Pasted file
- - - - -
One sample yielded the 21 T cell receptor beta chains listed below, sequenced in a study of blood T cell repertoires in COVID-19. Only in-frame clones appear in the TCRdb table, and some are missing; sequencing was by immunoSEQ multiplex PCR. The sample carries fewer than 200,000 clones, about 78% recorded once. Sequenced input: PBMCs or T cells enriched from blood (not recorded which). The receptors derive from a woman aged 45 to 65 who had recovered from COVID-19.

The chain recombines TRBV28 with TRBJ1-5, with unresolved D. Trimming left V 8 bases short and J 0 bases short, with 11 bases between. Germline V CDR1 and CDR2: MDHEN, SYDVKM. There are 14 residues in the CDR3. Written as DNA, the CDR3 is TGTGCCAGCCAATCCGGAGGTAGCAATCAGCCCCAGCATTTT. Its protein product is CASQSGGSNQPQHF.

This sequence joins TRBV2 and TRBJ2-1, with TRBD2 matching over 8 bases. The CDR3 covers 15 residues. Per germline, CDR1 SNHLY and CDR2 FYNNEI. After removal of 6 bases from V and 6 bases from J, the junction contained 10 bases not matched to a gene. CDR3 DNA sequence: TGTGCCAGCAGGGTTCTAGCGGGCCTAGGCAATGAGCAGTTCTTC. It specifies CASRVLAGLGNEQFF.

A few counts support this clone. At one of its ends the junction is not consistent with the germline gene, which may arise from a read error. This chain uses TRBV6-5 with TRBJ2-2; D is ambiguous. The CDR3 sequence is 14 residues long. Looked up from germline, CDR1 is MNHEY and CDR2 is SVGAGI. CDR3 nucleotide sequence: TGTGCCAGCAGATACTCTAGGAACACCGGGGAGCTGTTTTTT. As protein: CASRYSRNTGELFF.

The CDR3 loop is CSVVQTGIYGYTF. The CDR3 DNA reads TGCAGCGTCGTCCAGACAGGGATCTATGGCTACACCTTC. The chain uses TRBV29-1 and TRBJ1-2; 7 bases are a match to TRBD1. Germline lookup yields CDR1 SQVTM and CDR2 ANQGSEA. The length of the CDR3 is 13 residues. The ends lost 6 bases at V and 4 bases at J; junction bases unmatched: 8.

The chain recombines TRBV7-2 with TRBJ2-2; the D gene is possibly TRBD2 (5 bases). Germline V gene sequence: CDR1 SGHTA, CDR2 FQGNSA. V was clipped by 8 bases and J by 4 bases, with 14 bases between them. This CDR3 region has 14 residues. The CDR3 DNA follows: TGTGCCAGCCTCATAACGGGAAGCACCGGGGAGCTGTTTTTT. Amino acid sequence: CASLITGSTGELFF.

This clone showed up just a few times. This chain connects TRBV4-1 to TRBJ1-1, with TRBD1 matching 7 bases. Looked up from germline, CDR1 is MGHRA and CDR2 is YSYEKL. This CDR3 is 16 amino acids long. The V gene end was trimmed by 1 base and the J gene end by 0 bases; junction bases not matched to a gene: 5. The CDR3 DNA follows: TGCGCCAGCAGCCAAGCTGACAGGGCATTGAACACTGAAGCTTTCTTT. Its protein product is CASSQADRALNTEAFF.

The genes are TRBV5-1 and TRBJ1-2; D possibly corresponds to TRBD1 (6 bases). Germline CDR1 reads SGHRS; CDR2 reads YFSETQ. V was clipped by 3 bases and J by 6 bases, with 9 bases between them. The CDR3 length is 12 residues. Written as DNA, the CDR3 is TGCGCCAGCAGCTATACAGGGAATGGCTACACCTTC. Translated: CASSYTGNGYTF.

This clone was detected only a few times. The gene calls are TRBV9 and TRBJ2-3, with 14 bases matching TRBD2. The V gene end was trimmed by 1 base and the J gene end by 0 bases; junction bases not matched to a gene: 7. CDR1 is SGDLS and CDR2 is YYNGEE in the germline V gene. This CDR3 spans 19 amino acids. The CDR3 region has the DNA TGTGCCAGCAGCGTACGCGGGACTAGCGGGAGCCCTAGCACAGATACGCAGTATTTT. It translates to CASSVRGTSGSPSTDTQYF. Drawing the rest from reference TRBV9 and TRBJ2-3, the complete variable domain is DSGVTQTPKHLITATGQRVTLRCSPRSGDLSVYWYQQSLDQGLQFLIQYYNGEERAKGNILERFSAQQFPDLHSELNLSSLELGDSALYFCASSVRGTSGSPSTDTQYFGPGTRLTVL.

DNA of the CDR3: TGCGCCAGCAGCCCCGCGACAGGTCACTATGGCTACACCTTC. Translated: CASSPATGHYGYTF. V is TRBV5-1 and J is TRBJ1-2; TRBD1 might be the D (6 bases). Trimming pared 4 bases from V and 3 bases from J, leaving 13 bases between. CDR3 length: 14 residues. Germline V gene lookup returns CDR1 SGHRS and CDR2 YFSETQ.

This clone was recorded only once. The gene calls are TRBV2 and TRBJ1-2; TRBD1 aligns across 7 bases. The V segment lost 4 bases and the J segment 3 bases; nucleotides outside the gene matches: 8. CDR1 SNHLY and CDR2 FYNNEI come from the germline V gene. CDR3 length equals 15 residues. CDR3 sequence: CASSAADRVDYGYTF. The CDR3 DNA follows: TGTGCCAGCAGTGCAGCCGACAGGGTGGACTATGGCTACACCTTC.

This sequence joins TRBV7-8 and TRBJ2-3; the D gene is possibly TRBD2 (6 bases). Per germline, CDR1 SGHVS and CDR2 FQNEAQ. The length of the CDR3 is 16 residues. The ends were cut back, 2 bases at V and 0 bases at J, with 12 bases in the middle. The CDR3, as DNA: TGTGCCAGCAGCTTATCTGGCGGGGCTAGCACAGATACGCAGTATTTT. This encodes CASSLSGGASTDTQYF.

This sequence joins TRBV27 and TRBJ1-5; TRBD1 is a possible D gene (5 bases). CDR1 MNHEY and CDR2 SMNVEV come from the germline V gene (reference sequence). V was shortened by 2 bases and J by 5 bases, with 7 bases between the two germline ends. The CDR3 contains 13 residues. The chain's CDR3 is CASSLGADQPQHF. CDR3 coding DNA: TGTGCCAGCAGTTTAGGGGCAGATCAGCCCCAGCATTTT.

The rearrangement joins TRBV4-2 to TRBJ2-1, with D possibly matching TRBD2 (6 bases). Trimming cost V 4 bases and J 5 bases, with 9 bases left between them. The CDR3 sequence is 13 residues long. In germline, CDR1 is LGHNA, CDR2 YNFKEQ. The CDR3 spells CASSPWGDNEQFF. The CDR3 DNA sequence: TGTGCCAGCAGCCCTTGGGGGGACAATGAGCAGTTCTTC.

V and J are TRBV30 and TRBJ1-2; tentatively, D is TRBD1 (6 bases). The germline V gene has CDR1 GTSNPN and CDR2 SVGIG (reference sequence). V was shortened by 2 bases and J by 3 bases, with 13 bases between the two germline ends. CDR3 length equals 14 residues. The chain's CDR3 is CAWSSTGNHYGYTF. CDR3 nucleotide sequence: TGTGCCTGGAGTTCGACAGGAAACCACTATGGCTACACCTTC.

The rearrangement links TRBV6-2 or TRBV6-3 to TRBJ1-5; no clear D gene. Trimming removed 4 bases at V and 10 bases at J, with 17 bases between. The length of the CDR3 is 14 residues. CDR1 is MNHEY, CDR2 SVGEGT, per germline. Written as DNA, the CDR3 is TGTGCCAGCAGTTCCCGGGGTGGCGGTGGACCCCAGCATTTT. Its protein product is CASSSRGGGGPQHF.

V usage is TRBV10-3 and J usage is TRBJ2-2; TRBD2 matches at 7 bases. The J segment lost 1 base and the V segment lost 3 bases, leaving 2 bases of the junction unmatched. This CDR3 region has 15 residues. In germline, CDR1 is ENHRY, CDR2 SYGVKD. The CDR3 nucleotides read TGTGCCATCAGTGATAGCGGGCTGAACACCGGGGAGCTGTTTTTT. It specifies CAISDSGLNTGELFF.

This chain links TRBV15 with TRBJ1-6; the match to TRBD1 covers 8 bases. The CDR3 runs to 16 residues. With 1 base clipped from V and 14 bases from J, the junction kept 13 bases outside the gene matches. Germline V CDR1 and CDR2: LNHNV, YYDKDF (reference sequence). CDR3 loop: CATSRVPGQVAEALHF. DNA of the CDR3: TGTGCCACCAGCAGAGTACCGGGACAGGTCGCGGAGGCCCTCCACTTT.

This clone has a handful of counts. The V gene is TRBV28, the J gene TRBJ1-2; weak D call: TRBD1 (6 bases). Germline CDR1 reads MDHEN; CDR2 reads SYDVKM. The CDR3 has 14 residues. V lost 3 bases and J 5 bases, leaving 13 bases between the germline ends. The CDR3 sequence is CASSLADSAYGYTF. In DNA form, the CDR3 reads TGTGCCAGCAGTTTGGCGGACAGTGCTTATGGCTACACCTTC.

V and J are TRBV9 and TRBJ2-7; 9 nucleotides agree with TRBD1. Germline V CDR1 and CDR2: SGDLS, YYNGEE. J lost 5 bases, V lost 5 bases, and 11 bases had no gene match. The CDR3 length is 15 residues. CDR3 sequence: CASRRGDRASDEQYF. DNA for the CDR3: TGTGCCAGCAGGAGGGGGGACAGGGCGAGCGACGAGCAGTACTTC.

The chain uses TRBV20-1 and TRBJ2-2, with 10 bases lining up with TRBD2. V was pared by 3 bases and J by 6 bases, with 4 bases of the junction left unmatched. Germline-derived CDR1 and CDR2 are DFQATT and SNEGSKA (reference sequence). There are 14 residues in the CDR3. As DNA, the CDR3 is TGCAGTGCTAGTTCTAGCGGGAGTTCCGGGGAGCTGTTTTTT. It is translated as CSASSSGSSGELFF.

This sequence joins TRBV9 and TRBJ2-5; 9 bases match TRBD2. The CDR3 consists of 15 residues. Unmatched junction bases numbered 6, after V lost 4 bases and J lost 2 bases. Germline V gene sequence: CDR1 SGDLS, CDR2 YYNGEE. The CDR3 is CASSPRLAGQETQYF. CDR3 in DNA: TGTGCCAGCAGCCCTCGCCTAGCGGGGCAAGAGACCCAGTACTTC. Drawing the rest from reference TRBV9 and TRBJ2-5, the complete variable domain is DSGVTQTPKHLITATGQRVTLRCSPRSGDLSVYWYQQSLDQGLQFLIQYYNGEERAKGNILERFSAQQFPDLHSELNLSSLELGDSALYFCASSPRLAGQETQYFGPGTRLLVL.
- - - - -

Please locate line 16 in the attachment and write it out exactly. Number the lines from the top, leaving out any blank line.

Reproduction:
The rearrangement links TRBV6-2 or TRBV6-3 to TRBJ1-5; no clear D gene. Trimming removed 4 bases at V and 10 bases at J, with 17 bases between. The length of the CDR3 is 14 residues. CDR1 is MNHEY, CDR2 SVGEGT, per germline. Written as DNA, the CDR3 is TGTGCCAGCAGTTCCCGGGGTGGCGGTGGACCCCAGCATTTT. Its protein product is CASSSRGGGGPQHF.